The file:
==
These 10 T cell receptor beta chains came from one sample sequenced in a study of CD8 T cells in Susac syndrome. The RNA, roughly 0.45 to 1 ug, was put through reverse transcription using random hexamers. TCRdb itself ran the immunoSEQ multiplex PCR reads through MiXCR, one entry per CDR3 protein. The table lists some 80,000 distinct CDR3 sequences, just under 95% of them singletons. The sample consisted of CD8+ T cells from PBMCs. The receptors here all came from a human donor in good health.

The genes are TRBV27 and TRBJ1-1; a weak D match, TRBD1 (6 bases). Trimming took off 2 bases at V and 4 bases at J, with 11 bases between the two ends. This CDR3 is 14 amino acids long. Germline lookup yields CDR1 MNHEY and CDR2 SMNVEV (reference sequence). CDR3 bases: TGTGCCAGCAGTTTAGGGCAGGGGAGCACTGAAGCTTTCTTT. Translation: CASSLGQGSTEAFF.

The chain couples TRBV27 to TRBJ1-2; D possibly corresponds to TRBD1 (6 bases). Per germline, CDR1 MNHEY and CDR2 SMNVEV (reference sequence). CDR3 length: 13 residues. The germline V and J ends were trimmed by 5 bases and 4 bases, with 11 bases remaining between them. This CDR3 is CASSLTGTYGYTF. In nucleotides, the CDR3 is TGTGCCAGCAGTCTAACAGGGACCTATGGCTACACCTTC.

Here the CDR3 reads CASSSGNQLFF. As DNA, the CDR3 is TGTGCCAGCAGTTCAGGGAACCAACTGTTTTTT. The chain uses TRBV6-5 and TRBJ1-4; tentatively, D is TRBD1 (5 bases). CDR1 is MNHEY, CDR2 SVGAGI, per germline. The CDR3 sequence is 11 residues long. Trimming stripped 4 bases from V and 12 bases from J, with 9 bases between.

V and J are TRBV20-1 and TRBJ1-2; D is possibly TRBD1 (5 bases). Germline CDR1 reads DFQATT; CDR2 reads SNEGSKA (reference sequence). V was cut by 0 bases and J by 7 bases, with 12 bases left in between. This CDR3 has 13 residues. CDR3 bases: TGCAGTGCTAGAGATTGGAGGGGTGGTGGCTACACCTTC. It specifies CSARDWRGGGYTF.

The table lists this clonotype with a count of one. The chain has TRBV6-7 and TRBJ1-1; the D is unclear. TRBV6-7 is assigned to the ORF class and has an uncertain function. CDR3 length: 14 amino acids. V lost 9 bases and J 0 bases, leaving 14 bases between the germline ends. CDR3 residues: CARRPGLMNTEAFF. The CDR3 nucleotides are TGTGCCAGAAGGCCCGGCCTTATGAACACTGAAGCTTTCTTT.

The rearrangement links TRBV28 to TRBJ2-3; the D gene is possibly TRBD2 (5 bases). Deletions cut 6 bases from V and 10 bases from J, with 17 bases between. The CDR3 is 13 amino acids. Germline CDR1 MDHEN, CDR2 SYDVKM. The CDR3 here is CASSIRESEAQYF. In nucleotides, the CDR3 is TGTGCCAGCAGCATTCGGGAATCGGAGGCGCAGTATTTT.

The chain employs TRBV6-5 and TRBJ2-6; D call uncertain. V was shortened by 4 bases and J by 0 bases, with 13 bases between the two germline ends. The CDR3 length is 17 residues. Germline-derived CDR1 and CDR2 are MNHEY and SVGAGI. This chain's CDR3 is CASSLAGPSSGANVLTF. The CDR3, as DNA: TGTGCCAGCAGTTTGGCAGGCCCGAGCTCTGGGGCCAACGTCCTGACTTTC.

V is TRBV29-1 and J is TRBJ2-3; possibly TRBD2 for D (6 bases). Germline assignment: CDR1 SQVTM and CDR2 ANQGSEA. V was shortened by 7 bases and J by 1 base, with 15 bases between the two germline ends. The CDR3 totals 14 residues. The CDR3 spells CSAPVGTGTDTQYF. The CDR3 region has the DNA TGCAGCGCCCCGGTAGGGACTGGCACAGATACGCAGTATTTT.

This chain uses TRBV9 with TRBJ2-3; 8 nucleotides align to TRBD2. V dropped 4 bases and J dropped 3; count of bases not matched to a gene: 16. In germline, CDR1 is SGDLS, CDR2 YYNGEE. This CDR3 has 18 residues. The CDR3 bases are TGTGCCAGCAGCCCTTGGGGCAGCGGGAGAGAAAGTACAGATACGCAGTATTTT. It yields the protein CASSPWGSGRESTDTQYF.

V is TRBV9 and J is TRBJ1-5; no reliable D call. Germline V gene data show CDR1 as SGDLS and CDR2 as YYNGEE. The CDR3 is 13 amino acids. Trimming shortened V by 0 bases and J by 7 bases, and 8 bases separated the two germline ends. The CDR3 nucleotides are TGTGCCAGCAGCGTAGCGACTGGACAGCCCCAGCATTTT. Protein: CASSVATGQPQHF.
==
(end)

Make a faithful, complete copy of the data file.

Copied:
These 10 T cell receptor beta chains came from one sample sequenced in a study of CD8 T cells in Susac syndrome. The RNA, roughly 0.45 to 1 ug, was put through reverse transcription using random hexamers. TCRdb itself ran the immunoSEQ multiplex PCR reads through MiXCR, one entry per CDR3 protein. The table lists some 80,000 distinct CDR3 sequences, just under 95% of them singletons. The sample consisted of CD8+ T cells from PBMCs. The receptors here all came from a human donor in good health.

The genes are TRBV27 and TRBJ1-1; a weak D match, TRBD1 (6 bases). Trimming took off 2 bases at V and 4 bases at J, with 11 bases between the two ends. This CDR3 is 14 amino acids long. Germline lookup yields CDR1 MNHEY and CDR2 SMNVEV (reference sequence). CDR3 bases: TGTGCCAGCAGTTTAGGGCAGGGGAGCACTGAAGCTTTCTTT. Translation: CASSLGQGSTEAFF.

The chain couples TRBV27 to TRBJ1-2; D possibly corresponds to TRBD1 (6 bases). Per germline, CDR1 MNHEY and CDR2 SMNVEV (reference sequence). CDR3 length: 13 residues. The germline V and J ends were trimmed by 5 bases and 4 bases, with 11 bases remaining between them. This CDR3 is CASSLTGTYGYTF. In nucleotides, the CDR3 is TGTGCCAGCAGTCTAACAGGGACCTATGGCTACACCTTC.

Here the CDR3 reads CASSSGNQLFF. As DNA, the CDR3 is TGTGCCAGCAGTTCAGGGAACCAACTGTTTTTT. The chain uses TRBV6-5 and TRBJ1-4; tentatively, D is TRBD1 (5 bases). CDR1 is MNHEY, CDR2 SVGAGI, per germline. The CDR3 sequence is 11 residues long. Trimming stripped 4 bases from V and 12 bases from J, with 9 bases between.

V and J are TRBV20-1 and TRBJ1-2; D is possibly TRBD1 (5 bases). Germline CDR1 reads DFQATT; CDR2 reads SNEGSKA (reference sequence). V was cut by 0 bases and J by 7 bases, with 12 bases left in between. This CDR3 has 13 residues. CDR3 bases: TGCAGTGCTAGAGATTGGAGGGGTGGTGGCTACACCTTC. It specifies CSARDWRGGGYTF.

The table lists this clonotype with a count of one. The chain has TRBV6-7 and TRBJ1-1; the D is unclear. TRBV6-7 is assigned to the ORF class and has an uncertain function. CDR3 length: 14 amino acids. V lost 9 bases and J 0 bases, leaving 14 bases between the germline ends. CDR3 residues: CARRPGLMNTEAFF. The CDR3 nucleotides are TGTGCCAGAAGGCCCGGCCTTATGAACACTGAAGCTTTCTTT.

The rearrangement links TRBV28 to TRBJ2-3; the D gene is possibly TRBD2 (5 bases). Deletions cut 6 bases from V and 10 bases from J, with 17 bases between. The CDR3 is 13 amino acids. Germline CDR1 MDHEN, CDR2 SYDVKM. The CDR3 here is CASSIRESEAQYF. In nucleotides, the CDR3 is TGTGCCAGCAGCATTCGGGAATCGGAGGCGCAGTATTTT.

The chain employs TRBV6-5 and TRBJ2-6; D call uncertain. V was shortened by 4 bases and J by 0 bases, with 13 bases between the two germline ends. The CDR3 length is 17 residues. Germline-derived CDR1 and CDR2 are MNHEY and SVGAGI. This chain's CDR3 is CASSLAGPSSGANVLTF. The CDR3, as DNA: TGTGCCAGCAGTTTGGCAGGCCCGAGCTCTGGGGCCAACGTCCTGACTTTC.

V is TRBV29-1 and J is TRBJ2-3; possibly TRBD2 for D (6 bases). Germline assignment: CDR1 SQVTM and CDR2 ANQGSEA. V was shortened by 7 bases and J by 1 base, with 15 bases between the two germline ends. The CDR3 totals 14 residues. The CDR3 spells CSAPVGTGTDTQYF. The CDR3 region has the DNA TGCAGCGCCCCGGTAGGGACTGGCACAGATACGCAGTATTTT.

This chain uses TRBV9 with TRBJ2-3; 8 nucleotides align to TRBD2. V dropped 4 bases and J dropped 3; count of bases not matched to a gene: 16. In germline, CDR1 is SGDLS, CDR2 YYNGEE. This CDR3 has 18 residues. The CDR3 bases are TGTGCCAGCAGCCCTTGGGGCAGCGGGAGAGAAAGTACAGATACGCAGTATTTT. It yields the protein CASSPWGSGRESTDTQYF.

V is TRBV9 and J is TRBJ1-5; no reliable D call. Germline V gene data show CDR1 as SGDLS and CDR2 as YYNGEE. The CDR3 is 13 amino acids. Trimming shortened V by 0 bases and J by 7 bases, and 8 bases separated the two germline ends. The CDR3 nucleotides are TGTGCCAGCAGCGTAGCGACTGGACAGCCCCAGCATTTT. Protein: CASSVATGQPQHF.